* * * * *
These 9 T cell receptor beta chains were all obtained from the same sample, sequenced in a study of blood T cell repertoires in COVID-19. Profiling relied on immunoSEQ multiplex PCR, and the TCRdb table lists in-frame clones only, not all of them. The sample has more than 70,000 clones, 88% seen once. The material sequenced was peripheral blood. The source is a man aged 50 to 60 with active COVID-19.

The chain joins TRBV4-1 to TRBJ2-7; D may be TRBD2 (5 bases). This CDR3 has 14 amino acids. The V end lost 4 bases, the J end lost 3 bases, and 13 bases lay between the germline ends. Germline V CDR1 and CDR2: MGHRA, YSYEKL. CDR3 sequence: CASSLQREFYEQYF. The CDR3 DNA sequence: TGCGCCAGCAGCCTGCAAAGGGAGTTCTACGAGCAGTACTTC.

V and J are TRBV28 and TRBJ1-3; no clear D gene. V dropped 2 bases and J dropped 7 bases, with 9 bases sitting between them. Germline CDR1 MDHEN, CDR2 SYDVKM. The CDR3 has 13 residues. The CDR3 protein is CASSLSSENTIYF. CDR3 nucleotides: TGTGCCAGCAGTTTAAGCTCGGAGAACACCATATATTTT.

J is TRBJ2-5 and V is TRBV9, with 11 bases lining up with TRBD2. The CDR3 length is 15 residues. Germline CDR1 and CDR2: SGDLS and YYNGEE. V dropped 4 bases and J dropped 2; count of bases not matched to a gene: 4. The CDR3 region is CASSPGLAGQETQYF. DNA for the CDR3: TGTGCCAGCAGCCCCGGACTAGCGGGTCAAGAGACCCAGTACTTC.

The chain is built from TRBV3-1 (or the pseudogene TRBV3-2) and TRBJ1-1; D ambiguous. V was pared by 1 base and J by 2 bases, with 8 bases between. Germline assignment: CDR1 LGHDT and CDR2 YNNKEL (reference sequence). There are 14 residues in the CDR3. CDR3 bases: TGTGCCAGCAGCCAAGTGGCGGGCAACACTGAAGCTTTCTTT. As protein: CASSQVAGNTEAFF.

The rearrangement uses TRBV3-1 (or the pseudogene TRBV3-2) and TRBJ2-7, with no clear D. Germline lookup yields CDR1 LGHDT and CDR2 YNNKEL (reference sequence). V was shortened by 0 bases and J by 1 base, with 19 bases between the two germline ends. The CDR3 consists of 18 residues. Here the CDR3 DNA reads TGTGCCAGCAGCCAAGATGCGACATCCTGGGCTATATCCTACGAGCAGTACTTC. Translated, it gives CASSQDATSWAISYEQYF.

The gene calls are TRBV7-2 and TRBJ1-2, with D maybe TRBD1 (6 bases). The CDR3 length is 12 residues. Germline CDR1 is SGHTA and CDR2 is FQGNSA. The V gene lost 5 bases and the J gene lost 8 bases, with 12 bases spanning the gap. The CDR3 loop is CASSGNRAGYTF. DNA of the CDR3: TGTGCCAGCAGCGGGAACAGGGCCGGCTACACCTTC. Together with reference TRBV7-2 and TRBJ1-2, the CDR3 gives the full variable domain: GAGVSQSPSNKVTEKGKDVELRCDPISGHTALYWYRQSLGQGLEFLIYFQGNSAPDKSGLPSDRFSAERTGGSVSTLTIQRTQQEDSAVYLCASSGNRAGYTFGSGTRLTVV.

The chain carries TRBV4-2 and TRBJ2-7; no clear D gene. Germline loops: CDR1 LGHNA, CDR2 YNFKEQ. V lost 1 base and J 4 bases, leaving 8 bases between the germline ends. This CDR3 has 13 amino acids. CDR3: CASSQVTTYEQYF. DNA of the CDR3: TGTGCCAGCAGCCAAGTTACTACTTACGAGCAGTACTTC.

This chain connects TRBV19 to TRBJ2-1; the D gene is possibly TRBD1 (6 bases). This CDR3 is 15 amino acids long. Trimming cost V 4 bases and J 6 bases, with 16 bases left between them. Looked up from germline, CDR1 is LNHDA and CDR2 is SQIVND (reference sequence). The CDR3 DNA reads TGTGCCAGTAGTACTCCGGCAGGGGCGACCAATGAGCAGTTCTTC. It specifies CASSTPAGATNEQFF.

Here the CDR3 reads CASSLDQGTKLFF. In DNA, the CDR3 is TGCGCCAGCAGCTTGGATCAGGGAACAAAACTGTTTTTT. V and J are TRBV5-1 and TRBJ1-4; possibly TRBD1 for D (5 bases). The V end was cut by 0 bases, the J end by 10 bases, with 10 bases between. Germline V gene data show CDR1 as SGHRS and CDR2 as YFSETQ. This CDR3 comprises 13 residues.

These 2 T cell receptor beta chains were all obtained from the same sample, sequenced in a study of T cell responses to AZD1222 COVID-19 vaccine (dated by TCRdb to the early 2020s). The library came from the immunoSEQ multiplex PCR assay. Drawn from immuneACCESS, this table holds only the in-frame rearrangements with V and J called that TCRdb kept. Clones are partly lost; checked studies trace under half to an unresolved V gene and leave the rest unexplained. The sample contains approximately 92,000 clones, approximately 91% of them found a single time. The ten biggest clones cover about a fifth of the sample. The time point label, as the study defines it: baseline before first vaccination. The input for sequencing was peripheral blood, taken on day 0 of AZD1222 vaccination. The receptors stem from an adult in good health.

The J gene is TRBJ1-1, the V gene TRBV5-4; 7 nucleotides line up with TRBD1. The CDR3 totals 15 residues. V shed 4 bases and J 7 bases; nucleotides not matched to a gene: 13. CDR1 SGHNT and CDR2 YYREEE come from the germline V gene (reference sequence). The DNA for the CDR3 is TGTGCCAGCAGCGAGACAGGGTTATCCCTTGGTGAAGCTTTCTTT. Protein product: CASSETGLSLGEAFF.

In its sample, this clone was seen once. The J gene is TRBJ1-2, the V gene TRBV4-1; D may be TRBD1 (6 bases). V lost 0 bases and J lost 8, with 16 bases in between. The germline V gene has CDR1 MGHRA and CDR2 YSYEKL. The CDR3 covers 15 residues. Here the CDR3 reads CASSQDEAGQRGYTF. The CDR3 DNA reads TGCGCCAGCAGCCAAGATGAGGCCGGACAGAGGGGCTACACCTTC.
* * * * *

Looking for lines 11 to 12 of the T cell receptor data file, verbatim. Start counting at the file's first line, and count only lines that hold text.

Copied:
These 2 T cell receptor beta chains were all obtained from the same sample, sequenced in a study of T cell responses to AZD1222 COVID-19 vaccine (dated by TCRdb to the early 2020s). The library came from the immunoSEQ multiplex PCR assay. Drawn from immuneACCESS, this table holds only the in-frame rearrangements with V and J called that TCRdb kept. Clones are partly lost; checked studies trace under half to an unresolved V gene and leave the rest unexplained. The sample contains approximately 92,000 clones, approximately 91% of them found a single time. The ten biggest clones cover about a fifth of the sample. The time point label, as the study defines it: baseline before first vaccination. The input for sequencing was peripheral blood, taken on day 0 of AZD1222 vaccination. The receptors stem from an adult in good health.

The J gene is TRBJ1-1, the V gene TRBV5-4; 7 nucleotides line up with TRBD1. The CDR3 totals 15 residues. V shed 4 bases and J 7 bases; nucleotides not matched to a gene: 13. CDR1 SGHNT and CDR2 YYREEE come from the germline V gene (reference sequence). The DNA for the CDR3 is TGTGCCAGCAGCGAGACAGGGTTATCCCTTGGTGAAGCTTTCTTT. Protein product: CASSETGLSLGEAFF.